Based on the 2017 IMD’s World Digital Competitiveness Ranking, Singapore is rated No. 1 in the first category—knowledge—followed by Sweden and Canada. The U.S. ranks in fifth place. Both Singapore and Norway occupy the first and second spots, respectively, in technology, while the U.S. ranked No. 6. In the third category—future readiness—Denmark grabs the top spot, followed by the U.S. and the Netherlands.

Still, American employees fit well into many workplaces such as those in New Zealand because their qualifications align well with professions in key growth areas, such as the technology, engineering and medical sectors, says Greg Forsythe, national manager of marketing at Immigration New Zealand, the agency within the New Zealand Ministry of Business, Innovation and Employment that is responsible for issuing travel visas and managing immigration to New Zealand.

He says that, due to a series of earthquakes in 2011, the country needs 56,000 workers in engineering and construction to complete NZ$125 billion of infrastructure projects over the next decade, including a 323,000 square-foot indoor sports facility; a 17-mile, four-lane highway; and an expansion of the city’s rail system.

However, salary expectations are sometimes problematic. For example, since local tech firms struggle to match compensation packages offered by IT companies in Silicon Valley, they focus on the country’s balanced, safe and stress-free lifestyle, Forsythe says.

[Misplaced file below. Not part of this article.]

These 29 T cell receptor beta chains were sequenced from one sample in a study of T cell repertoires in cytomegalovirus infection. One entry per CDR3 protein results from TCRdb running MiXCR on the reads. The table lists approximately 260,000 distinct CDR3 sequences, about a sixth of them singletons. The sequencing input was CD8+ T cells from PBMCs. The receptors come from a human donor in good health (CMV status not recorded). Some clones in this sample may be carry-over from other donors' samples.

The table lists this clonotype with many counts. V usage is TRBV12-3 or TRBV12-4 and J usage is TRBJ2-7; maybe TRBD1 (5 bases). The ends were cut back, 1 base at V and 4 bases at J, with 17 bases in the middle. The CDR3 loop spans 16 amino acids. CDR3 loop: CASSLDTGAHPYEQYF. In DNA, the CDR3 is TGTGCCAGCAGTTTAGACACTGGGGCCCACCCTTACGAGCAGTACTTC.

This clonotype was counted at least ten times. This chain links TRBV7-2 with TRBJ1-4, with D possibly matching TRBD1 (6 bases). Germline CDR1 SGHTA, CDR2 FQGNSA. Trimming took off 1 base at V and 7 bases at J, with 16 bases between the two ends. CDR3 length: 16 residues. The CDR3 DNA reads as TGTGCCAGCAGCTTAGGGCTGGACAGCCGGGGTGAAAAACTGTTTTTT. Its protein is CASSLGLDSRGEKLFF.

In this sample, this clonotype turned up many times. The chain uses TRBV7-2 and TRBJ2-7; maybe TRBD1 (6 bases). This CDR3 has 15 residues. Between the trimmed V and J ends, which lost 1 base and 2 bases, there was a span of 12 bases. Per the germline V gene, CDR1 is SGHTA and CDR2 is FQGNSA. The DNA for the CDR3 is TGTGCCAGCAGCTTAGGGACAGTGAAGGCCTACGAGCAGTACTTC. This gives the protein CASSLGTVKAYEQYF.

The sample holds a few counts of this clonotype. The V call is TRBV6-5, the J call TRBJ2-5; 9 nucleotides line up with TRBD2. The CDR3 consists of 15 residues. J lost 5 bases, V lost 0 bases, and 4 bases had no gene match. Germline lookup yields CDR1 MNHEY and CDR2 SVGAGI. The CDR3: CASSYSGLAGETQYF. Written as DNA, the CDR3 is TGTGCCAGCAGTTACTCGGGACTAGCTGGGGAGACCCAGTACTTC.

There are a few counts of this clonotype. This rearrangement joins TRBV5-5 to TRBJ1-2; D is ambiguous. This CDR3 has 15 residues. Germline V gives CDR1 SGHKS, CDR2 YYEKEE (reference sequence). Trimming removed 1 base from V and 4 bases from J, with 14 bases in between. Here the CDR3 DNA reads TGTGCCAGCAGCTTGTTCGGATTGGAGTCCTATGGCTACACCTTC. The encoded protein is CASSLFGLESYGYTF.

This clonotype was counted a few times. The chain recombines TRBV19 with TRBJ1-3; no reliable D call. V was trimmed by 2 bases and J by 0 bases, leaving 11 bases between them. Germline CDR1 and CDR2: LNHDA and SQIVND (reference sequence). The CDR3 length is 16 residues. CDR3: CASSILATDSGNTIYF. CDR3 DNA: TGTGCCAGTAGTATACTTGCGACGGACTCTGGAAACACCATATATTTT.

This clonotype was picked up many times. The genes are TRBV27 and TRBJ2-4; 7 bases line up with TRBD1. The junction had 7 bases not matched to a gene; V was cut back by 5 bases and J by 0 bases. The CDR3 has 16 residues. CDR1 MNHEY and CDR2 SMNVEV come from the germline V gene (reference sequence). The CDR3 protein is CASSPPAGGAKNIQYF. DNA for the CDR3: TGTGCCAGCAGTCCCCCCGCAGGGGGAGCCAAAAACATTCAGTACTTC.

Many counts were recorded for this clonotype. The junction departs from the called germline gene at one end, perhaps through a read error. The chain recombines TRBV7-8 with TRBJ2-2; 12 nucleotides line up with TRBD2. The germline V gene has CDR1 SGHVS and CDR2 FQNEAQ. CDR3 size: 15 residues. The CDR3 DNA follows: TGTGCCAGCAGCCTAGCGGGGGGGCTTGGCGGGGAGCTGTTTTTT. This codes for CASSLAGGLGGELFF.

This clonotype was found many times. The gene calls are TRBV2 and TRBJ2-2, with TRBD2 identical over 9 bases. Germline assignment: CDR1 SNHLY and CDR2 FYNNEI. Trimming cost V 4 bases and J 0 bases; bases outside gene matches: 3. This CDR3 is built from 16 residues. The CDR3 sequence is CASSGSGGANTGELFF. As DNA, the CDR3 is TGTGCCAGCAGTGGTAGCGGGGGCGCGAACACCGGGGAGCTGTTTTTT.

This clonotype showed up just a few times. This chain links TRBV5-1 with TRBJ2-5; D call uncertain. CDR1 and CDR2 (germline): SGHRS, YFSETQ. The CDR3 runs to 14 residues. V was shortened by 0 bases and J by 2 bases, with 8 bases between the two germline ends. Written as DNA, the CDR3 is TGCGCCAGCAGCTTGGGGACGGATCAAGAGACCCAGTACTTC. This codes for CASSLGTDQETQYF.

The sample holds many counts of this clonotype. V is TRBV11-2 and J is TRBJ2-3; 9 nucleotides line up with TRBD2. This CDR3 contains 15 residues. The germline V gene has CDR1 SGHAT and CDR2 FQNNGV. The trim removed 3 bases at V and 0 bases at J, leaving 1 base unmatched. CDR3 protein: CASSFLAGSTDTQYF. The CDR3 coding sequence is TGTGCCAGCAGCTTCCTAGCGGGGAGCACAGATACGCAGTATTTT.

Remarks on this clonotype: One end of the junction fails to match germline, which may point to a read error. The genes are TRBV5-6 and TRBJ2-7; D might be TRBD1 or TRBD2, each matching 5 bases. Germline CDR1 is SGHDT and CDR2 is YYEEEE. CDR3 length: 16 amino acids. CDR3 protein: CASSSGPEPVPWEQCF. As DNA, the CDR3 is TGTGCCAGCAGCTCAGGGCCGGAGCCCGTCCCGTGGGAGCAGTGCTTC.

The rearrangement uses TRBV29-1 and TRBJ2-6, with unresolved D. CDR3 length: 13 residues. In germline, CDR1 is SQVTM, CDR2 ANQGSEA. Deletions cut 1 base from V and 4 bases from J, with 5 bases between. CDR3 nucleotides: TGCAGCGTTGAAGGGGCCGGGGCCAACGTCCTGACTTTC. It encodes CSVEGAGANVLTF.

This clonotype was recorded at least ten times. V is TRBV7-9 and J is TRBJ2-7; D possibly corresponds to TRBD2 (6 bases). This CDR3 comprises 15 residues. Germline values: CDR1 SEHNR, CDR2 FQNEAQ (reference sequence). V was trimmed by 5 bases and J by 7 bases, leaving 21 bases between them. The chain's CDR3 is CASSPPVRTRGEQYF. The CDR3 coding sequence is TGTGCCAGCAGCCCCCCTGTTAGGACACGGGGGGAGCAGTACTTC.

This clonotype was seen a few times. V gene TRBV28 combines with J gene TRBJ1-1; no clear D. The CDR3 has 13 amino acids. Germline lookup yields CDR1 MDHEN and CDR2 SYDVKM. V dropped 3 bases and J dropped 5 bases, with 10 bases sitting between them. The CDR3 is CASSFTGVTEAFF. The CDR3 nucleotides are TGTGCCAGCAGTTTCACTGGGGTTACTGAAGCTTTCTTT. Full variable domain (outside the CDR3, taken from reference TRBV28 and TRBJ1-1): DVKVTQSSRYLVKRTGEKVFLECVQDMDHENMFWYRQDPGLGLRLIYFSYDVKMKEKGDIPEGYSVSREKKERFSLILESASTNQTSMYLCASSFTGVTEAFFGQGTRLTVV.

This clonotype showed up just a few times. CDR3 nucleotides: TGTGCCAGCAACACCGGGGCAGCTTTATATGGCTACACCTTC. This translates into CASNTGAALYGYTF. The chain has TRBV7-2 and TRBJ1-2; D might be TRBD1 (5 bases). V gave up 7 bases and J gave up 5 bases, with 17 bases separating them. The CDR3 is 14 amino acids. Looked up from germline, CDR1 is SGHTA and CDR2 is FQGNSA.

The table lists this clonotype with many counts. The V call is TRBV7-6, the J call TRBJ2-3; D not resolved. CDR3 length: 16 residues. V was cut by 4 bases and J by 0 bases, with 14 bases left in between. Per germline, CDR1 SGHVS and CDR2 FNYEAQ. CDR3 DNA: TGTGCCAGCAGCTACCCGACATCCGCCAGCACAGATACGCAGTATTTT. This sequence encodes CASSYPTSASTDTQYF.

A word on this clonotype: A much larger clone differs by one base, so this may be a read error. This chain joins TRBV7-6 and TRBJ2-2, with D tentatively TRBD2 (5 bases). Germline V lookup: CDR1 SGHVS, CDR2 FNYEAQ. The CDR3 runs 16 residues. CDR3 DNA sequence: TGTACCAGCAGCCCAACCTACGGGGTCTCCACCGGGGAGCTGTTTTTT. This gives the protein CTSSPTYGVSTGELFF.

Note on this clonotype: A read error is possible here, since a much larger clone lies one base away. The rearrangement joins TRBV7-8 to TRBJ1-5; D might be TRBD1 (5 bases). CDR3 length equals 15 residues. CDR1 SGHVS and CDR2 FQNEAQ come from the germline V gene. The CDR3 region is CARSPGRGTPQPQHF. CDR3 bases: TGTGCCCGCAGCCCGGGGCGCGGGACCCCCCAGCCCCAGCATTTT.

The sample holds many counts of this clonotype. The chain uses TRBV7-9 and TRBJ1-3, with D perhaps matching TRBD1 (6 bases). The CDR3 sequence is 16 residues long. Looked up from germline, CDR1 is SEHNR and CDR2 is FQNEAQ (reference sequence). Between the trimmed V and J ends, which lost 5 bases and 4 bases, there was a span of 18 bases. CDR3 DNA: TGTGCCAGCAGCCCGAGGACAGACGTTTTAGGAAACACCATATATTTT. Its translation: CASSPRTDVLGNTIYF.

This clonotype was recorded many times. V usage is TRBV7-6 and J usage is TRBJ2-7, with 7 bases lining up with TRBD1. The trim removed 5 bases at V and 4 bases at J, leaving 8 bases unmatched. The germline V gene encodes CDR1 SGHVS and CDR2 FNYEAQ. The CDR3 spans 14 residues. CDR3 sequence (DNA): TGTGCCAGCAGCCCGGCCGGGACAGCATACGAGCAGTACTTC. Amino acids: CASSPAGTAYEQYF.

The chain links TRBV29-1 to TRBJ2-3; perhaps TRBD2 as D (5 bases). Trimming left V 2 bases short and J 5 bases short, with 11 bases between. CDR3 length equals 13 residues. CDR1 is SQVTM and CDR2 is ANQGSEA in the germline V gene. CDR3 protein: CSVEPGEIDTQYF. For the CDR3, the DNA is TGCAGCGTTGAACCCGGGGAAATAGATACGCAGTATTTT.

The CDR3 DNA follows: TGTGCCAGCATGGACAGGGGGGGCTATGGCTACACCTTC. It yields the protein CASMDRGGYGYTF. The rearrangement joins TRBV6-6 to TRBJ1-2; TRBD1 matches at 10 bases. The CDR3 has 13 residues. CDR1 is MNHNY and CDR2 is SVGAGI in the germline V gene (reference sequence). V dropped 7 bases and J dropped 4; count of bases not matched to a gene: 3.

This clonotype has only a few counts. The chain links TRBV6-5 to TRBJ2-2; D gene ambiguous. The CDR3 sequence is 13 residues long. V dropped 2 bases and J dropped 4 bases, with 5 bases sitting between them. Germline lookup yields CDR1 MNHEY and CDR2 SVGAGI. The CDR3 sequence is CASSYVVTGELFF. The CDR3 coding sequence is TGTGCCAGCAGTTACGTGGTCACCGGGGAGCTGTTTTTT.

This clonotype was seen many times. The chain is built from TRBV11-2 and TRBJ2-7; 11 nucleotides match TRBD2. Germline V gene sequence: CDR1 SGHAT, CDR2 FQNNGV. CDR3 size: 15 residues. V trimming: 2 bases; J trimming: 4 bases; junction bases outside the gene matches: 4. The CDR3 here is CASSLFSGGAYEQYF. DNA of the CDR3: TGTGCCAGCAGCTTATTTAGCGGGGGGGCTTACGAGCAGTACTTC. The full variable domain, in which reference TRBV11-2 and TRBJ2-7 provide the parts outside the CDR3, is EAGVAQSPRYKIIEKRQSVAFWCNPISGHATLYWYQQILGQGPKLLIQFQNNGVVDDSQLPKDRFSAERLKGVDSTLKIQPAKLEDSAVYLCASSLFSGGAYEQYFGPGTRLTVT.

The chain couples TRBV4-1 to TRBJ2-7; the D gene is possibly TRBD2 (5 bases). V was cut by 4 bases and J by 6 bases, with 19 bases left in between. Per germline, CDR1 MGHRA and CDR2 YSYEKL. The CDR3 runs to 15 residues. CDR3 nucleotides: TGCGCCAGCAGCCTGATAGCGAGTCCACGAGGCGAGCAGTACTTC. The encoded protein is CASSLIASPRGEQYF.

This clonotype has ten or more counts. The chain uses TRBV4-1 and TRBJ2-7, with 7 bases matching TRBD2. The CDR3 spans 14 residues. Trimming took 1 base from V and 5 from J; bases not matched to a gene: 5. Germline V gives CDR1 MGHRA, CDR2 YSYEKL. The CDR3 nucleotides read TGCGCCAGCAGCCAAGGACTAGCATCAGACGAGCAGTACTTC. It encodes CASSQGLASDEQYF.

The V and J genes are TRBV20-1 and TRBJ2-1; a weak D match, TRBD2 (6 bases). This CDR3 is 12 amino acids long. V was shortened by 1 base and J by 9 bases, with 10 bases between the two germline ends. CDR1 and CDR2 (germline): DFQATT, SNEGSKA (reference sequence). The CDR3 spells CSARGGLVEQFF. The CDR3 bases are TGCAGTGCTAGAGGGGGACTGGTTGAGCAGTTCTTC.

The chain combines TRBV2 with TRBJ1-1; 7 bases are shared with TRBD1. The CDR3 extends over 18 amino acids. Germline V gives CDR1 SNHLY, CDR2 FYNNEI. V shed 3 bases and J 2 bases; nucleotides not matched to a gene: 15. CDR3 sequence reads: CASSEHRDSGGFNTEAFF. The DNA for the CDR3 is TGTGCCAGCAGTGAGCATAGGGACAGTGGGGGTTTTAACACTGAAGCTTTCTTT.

Other times, it’s the scale of construction projects that can cause talent-sourcing issues, says Phil Ponder, director at Catalyst Recruitment in Auckland, New Zealand.

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“New Zealand is quite a small place,” he says, adding that roughly 80 of the 100 people annually recruited by his firm are foreigners. “The skill level [of Americans] is not the problem, but if they’re used to major projects, New Zealand may not be quite the right place.”

Looking ahead, stateside HR professionals in this country need not worry, Forsythe says. Since his country’s economy ranks between that of Louisiana and Alabama, its employment needs are “unlikely to register a significant impact on the U.S. labor market.”

Instead, HR professionals should focus on losing talent to domestic competitors, says Feeney.

Employers with a global or national footprint can offer high potentials opportunities to transfer abroad or to different states in upward or lateral positions, he says. Temporary job transfers may also be attractive and help keep foreign recruiters at bay, while another option is to participate in employee-exchange programs with similar, noncompeting foreign companies.

However, the best strategy is to develop a flexible workplace culture, career-advancement opportunities, and a competitive compensation and benefits package. Combine that with the nation’s 4.1-percent unemployment rate, Feeney says, and HR won’t have to worry about employees leaving to go work for a foreign company “unless [the workers] have the aspiration to do so.”

Carol Patton is a contributing editor for HRE who also writes HR articles and columns for business and education magazines. She can be reached at [email protected]